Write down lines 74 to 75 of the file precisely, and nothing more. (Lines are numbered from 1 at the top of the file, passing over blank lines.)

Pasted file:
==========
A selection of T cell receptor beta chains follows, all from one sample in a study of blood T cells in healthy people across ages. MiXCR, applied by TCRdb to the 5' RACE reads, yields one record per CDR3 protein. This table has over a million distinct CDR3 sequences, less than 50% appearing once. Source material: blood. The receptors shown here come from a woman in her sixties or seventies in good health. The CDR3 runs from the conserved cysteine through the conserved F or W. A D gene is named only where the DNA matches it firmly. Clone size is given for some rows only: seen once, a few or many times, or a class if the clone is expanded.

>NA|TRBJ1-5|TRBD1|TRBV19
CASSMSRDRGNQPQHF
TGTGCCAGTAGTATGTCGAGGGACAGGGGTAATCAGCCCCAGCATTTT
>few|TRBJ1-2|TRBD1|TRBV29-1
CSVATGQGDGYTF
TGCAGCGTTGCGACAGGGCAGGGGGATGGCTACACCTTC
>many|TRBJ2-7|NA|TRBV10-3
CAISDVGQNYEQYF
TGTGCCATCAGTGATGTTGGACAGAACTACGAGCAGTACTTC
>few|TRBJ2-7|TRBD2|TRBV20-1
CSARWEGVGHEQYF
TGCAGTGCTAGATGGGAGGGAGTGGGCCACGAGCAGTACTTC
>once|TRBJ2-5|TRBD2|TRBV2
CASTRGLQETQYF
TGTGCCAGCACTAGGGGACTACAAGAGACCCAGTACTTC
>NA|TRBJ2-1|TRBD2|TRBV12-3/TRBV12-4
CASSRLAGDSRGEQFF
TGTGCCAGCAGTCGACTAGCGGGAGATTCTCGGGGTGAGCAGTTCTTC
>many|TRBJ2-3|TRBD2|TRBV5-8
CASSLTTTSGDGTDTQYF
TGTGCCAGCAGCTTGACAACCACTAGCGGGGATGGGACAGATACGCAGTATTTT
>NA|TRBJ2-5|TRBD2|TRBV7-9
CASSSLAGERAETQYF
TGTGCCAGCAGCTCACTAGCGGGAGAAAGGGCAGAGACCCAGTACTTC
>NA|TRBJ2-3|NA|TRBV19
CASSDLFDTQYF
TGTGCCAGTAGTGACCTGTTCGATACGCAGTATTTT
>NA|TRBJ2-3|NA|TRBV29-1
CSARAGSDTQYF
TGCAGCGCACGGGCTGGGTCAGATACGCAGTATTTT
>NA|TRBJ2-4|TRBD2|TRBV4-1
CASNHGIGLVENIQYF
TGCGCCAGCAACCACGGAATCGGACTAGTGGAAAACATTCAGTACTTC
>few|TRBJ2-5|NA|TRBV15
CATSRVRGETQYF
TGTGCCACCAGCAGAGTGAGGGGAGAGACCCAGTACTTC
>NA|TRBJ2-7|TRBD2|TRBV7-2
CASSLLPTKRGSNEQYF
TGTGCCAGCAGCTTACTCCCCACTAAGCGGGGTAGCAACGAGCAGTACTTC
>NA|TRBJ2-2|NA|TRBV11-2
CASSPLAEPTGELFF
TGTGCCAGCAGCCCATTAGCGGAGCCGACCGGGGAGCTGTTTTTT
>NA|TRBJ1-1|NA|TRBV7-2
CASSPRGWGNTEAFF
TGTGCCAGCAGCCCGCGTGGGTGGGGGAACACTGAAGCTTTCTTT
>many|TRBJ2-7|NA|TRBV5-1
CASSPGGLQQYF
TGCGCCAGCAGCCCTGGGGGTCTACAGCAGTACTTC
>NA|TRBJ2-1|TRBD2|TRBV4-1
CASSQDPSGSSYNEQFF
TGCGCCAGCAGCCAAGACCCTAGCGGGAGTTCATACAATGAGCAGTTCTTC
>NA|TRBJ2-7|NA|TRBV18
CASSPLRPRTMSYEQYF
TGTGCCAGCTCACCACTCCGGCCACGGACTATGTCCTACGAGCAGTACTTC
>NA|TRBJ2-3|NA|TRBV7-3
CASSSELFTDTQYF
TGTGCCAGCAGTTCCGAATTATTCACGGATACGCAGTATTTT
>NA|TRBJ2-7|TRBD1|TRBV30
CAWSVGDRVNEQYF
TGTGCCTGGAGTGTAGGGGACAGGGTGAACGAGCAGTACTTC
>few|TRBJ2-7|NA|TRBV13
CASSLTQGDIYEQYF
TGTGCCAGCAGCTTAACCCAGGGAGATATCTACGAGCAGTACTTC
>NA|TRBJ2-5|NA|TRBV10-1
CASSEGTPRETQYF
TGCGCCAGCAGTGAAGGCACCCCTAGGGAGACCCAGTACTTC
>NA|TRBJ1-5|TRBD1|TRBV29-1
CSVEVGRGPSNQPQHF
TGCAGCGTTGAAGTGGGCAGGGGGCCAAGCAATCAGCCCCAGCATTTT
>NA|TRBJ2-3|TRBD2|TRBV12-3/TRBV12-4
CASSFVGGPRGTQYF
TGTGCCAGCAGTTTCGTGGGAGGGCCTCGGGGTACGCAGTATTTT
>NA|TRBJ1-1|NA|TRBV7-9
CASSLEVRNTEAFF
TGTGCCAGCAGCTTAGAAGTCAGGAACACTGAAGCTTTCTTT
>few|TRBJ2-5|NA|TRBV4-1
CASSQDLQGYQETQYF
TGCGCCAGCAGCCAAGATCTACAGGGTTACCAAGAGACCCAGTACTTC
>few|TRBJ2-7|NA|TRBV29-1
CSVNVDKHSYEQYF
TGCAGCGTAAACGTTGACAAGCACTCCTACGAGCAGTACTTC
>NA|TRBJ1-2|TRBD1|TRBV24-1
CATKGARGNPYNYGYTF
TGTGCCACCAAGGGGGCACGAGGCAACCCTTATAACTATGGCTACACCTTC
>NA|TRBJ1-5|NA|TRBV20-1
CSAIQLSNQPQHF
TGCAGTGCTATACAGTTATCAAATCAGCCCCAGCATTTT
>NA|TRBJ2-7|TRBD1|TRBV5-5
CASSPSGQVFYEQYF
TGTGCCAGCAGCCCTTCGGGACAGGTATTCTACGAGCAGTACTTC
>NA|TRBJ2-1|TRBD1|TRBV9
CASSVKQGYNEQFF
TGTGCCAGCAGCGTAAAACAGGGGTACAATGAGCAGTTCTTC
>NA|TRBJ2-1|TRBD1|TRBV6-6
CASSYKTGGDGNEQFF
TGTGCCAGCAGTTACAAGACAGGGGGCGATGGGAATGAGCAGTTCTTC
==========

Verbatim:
>NA|TRBJ1-1|NA|TRBV7-9
CASSLEVRNTEAFF